There are hardware chips that are dedicated for coding and decoding video, the code interacting with the hardware should be a driver in kernel space.
There is an intend to specify a uniform API of how userspace applications should interact with such drivers. In order to test the userpsace code, there is a driver called vicodec. This driver is implemented in software only so it does not need special hardware.
Having such POC driver is a good way to both decide for the correct API to publish and for userspace to test the code without a need of specific hardware.
The vicodec driver should behave just like a "real" driver. So for example most (all?) hardware needs to have the buffers of the video a multiple of some power of 2. So the vicodec should support that as well - whenever the client sets the video dimensions "width X height" the vicodec will round it to the closest multiple of (in vicodec case) 8.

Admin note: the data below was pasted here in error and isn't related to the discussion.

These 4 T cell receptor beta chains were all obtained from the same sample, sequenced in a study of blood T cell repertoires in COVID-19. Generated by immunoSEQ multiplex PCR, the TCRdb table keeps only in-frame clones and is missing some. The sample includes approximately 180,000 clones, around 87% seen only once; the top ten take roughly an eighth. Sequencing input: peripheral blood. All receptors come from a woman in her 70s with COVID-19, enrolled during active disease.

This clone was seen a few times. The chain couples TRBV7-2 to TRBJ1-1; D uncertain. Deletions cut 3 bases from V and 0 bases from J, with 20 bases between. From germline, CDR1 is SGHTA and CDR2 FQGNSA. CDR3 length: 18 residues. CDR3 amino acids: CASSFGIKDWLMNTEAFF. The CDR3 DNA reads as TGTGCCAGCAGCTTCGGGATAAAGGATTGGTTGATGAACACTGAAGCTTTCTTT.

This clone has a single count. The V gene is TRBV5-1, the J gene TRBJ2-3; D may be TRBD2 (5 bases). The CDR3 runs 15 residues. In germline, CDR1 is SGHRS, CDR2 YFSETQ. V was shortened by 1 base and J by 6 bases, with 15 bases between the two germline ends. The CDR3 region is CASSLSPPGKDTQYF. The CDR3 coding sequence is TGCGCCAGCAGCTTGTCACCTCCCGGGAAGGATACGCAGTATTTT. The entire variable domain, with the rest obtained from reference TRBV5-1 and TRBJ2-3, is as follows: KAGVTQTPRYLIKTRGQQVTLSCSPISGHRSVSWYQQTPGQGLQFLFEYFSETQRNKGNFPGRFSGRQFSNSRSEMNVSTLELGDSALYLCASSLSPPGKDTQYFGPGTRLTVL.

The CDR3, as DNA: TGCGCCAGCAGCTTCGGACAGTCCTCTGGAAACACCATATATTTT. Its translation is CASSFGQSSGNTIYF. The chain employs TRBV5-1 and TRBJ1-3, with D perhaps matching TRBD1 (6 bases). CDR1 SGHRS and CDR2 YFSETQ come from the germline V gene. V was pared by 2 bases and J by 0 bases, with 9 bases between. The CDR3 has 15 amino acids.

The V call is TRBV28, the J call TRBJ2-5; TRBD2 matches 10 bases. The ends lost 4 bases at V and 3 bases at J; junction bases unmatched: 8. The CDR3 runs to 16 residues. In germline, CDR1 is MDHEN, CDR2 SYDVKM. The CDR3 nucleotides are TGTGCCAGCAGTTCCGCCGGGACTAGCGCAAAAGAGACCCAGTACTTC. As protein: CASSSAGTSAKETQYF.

The vicodec exports two pseudo files to userspace:  /dev/video0 - the encoder, and  /dev/video1 - the decoder.
There are two APIs one for encoding - compressing a raw video, and one for decoding - decompressing a compressed video.
The APIs are described as a state machine. Basically the application and the driver first agree on the video type and dimensions, then the application asks the driver to allocate buffers.
The userspace application and the driver exchange the buffers. The idea is that they both share the buffers  -  the buffers are allocated by the driver and the user then maps them to his memspace with mmap. They can then exchange buffers by queueing and dequeueing them into/from a queue.

There are two queues of buffers:
The Output queue - In this queue the buffers are filled with data by the usersapce application and then the application queue them in the queue. The driver can dequeue buffers from this queue and process them. (The term "Output queue" was a bit confusing for me since I expected that "output" means buffers that the driver send to userspace (The output of the driver) but actually its the opposite)